I had long known about this mobile photo-sharing app that lets users edit and upload photos and short videos. I also knew that the typical user was between 15 and 35. Since my demographic skews older, I felt no need to add this particular social media service to my platform—and my time. But two years ago my curiosity won out and I signed up. I intended to simply lurk and see what was what. Within five minutes I had two followers. So I caved and posted a photo. I’m still there, posting, following, being followed.
As for the younger folks … well, Instagram’s no longer just for the Millennials. I’m not sure if they’re leaving in droves (my college-aged niece is still active) but the older folks are arriving in droves.
What’s to like about Instagram?
It’s fun and it doesn’t take a lot of time. Well, it can take a lot of time.
There’s no limit on post length (if there is, I haven’t reached it).
Authors can engage with reviewers and bloggers. I must admit that I haven’t done this yet, but it’s an attractive option. At the very least, they may post your book cover.
Sonja Yoerg offers book giveaways on Instagram. For a chance to win, she asks interested readers to follow her and leave a comment. For some giveaways she directs readers to her Facebook page. She seems to do very well with this promotional gambit.
What’s not to like about Instagram?
A few things. While you can create live links in your profile, you can’t in your posts. Not a huge problem, but inconvenient.
Then you have to contend with those danged algorithms. Remember when Facebook and Twitter had chronological timelines before switching to an algorithm that shows you the “top stories”—meaning what the social media gods think are top stories. Last year, Instagram followed suit.
But while Facebook and Twitter give you the ability to restore the date/time order of your timeline postings, Instagram has yet to extend that courtesy. Hopefully they will, and soon. After all, Facebook owns them.
What to post
Post pictures of anything and everything: travel, movies, pets, fall foliage, snow, spring blossoms, and, no surprise, food!; promote your writing events, books (yours and others), and blogs; send holiday greetings with a season-appropriate image.
Many use a theme in their postings, along the lines of sunsets, trees, babies, pets, etc. This approach is fine, but use caution—seeing Florida sunrises day after day gets old fast.
Use hashtags to reach a wider audience and attract potential followers. But don’t go overboard with the hashtags. It’s easy to do because there are so many of them and it’s such fun to go wild after Twitter’s restrictions on post length. But hashtag mania will make your postings look spammy. I’ve been cutting back on mine.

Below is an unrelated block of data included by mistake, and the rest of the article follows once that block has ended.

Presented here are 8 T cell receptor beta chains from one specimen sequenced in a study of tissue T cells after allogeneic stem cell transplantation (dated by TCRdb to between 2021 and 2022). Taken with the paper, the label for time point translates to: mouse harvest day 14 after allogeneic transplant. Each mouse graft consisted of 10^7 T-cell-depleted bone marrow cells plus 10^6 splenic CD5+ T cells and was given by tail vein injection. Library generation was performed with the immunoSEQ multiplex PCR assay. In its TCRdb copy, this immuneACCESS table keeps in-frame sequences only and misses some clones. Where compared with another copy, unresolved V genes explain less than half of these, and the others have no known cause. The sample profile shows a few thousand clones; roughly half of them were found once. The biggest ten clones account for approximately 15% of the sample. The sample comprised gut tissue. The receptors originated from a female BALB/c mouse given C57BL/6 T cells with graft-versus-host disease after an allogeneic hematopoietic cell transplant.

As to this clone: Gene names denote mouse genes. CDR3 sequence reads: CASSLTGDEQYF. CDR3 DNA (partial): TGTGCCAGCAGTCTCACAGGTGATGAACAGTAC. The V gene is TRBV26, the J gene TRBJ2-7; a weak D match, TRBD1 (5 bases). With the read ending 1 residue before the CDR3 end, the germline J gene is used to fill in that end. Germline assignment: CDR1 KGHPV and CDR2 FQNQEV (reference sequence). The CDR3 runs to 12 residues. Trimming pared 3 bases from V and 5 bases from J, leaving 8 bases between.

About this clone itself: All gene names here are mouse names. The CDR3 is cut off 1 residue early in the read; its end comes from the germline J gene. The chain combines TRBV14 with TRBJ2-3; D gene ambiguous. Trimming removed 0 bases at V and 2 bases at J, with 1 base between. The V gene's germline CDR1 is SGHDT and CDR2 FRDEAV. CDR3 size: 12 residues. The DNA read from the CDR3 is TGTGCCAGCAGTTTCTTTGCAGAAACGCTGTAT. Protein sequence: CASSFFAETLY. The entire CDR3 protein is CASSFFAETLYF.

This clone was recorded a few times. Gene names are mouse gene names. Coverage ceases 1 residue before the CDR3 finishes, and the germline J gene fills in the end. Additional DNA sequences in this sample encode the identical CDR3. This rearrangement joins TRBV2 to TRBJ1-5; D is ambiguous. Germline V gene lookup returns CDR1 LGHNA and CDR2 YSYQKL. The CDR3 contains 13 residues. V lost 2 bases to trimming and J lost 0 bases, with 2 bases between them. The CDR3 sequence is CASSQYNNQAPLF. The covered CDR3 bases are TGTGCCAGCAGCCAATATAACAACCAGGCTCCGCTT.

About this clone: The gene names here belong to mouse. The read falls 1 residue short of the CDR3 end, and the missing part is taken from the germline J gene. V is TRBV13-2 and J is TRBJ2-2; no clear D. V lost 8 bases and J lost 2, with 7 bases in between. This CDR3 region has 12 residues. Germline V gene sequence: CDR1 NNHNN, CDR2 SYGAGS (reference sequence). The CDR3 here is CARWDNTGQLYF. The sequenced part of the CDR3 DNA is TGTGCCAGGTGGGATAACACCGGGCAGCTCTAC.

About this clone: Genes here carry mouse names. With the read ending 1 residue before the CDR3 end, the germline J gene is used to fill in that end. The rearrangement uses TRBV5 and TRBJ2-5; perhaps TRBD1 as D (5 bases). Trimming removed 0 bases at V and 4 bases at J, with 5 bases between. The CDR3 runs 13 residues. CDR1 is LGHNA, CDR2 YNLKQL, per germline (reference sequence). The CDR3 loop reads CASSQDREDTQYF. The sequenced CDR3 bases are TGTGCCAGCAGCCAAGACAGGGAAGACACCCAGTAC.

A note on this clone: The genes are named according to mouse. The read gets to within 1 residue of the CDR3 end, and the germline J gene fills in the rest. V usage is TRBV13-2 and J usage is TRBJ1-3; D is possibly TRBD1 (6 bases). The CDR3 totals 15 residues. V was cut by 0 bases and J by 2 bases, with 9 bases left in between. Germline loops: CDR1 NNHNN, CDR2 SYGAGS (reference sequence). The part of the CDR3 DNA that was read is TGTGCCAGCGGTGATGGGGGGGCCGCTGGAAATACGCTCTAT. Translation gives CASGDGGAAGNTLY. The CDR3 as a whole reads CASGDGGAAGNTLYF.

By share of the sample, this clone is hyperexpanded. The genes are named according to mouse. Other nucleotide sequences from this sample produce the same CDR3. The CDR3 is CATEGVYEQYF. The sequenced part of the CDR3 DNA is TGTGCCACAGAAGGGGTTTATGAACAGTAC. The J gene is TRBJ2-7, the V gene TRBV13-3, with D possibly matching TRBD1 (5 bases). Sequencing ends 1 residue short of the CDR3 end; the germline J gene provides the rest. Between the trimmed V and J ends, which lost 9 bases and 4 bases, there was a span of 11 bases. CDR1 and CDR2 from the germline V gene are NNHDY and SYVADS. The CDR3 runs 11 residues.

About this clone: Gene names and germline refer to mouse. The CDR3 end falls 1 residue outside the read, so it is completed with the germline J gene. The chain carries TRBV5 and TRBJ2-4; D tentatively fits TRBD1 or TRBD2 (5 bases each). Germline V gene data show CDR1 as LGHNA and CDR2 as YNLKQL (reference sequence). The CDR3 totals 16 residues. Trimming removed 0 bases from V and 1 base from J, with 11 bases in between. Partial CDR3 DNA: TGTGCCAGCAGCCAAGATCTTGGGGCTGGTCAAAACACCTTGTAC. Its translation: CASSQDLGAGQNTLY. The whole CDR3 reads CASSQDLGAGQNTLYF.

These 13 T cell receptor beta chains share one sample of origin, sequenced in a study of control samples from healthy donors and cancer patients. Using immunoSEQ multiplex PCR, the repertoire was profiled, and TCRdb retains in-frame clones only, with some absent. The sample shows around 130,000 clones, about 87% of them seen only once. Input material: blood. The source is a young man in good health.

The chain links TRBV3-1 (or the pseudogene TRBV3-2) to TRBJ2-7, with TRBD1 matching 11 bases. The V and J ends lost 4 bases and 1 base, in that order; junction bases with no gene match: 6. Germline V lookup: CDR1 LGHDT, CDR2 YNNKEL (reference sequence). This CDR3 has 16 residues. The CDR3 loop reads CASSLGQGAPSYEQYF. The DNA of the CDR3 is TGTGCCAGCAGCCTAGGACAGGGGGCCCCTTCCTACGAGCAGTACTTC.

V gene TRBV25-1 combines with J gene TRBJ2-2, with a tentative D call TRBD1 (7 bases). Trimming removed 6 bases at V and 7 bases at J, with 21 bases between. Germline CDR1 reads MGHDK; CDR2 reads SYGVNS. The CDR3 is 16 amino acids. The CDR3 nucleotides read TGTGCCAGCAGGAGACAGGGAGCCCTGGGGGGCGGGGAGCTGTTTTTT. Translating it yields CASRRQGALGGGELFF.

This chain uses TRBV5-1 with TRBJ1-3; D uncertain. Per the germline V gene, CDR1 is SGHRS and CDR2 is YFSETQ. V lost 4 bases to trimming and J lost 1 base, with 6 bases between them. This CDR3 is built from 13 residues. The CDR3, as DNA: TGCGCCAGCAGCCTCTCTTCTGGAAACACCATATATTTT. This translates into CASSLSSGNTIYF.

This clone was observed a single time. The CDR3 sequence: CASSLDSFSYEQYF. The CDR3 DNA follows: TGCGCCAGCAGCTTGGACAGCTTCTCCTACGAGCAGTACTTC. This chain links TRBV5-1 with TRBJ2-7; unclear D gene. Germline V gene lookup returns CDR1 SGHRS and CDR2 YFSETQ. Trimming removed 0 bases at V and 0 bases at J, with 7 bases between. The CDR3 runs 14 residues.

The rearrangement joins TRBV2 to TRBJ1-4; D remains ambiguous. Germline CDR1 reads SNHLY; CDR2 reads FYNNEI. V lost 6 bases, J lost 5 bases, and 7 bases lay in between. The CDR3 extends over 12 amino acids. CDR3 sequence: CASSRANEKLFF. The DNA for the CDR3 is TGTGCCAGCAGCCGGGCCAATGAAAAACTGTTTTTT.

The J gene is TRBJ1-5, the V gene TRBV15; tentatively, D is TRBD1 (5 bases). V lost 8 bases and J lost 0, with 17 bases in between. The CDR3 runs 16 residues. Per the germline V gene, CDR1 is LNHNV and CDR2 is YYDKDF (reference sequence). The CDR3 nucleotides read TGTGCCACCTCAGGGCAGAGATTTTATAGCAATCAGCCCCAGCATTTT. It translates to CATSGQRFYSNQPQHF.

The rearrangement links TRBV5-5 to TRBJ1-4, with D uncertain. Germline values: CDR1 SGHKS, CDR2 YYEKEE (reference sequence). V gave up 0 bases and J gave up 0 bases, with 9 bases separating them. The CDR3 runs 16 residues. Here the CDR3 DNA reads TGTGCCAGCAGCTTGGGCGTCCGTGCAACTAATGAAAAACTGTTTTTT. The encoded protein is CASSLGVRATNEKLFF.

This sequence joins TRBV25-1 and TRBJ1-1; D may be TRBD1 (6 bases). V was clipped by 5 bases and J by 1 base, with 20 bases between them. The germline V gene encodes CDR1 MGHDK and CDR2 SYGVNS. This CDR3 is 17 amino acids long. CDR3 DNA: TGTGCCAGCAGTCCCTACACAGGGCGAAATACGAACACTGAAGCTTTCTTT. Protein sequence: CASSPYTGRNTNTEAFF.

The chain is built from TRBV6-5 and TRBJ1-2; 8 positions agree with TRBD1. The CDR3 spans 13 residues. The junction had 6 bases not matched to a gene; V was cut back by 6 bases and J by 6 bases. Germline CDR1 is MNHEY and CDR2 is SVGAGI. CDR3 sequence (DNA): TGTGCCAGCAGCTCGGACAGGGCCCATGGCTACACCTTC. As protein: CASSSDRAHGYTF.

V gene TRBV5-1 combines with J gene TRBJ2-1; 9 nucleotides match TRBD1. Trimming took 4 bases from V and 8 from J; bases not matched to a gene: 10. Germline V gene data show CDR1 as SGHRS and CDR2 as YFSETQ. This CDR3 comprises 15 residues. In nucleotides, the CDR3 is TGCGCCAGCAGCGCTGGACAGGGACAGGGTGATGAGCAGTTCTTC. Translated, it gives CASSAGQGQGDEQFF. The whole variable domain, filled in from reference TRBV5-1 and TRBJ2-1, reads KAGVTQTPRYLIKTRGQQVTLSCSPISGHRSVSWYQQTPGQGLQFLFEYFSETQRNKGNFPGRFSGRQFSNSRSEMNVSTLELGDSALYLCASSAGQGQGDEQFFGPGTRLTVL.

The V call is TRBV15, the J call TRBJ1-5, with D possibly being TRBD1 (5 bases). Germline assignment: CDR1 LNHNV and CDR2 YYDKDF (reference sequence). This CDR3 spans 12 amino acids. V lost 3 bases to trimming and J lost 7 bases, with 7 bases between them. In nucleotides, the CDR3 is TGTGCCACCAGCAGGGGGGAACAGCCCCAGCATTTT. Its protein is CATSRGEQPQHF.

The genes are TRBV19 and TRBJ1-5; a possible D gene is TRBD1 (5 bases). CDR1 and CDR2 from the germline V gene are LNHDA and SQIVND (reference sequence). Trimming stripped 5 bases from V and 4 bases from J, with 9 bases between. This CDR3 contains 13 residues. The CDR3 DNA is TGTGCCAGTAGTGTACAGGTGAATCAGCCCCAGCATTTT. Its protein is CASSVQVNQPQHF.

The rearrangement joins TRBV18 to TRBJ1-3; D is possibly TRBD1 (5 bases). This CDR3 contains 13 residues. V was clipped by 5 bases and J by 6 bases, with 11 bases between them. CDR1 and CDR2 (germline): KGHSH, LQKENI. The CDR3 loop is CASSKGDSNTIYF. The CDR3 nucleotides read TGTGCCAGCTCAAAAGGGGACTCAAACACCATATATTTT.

Here are my cats, Morris and Olive, celebrating National Cat Day on Instagram:
It seems that my image is too large. No problem, you get the idea. When I post pictures of my two scamps, I typically use these hashtags: #catsofinstagram, #cats, #norwegianforestcat, #manxcat, #oliveannking, #morristhecat. Maybe too many, but I can't resist! On Saturdays, I use the #caturday tag.
Writers have an extensive selection of hashtags: #authorsofinstagram, #bookstagram, #writersofinstagram, #writersofvirginia (pick a state), and #mysteries are just a few. Plus you can create your own, just like in Twitter.
So give Instagram a try. Follow me at authormaggieking. And, like I said in the beginning, old hands are welcome to weigh in with your experience and advice on how to make Instagram a fun and rewarding part of a social media platform.
Here's more information on Instagram.
Tuesday, November 14, 2017
When my manuscript comes back from my editor with the first set of revisions, I get really excited. I’m not sure if this means I’m weird. Does anyone else enjoy getting their revisions back?
I guess I like it for two reasons. Firstly, I get to re-read my story. This will be for the umpteenth time, but it will have been awhile since I last read it. I love to meet up with my characters again. Plus, it’s one more chance to be satisfied, or make that last(!) change.
The second reason is that I really value the input from my editor. Not only does she bring her expertise to the table, she will identify flaws, amend grammatical errors, and make comments on consistency, realism, and overall enjoyment of the book. Believe me, there will be plenty.
In addition to sending the edited version of my story, the editor will summarise her findings and overall comments. From the tone, I get a good feel whether to expect a lot of comments or not too many. My second book to be published, Guiltless, came back with very few, only needing to go through one round of edits. It was a different story with my first book, The Secret At Arnford Hall, where the story is much darker and some scenes needed to be handled sensitively.
After digesting the editor’s summary, the first thing I do when I open the Word document containing the manuscript, is make two saves, one as the original from the editor, and the second renamed to show it is the copy on which I make any changes or comments. Then, under strict instruction from the publisher, track changes goes on and stays on. This necessity is obvious. I desperately want to see what the editor has done to my original script, and, of course, she needs to know what I do. I may comment that I love the changes she has made, or I may even state that I don’t agree. If the latter is the case, I will justify my reasons as appropriate. There are strict rules in the contract about changes made and accepted, which I think’s fair enough. Although it will always be my book, I appreciate it’s important the publisher knows exactly what they are publishing in the end.
After settling at the island in my kitchen with a cup of herbal tea, I’m ready to read the whole script, going through it with a fine-tooth comb. I begin by scrolling down the “track changes” panel to scan for comments and points of significance. These usually stand out from formatting and grammar changes by being longer notes and tagged as comments.
If there is something significant, I will take time to consider the point raised.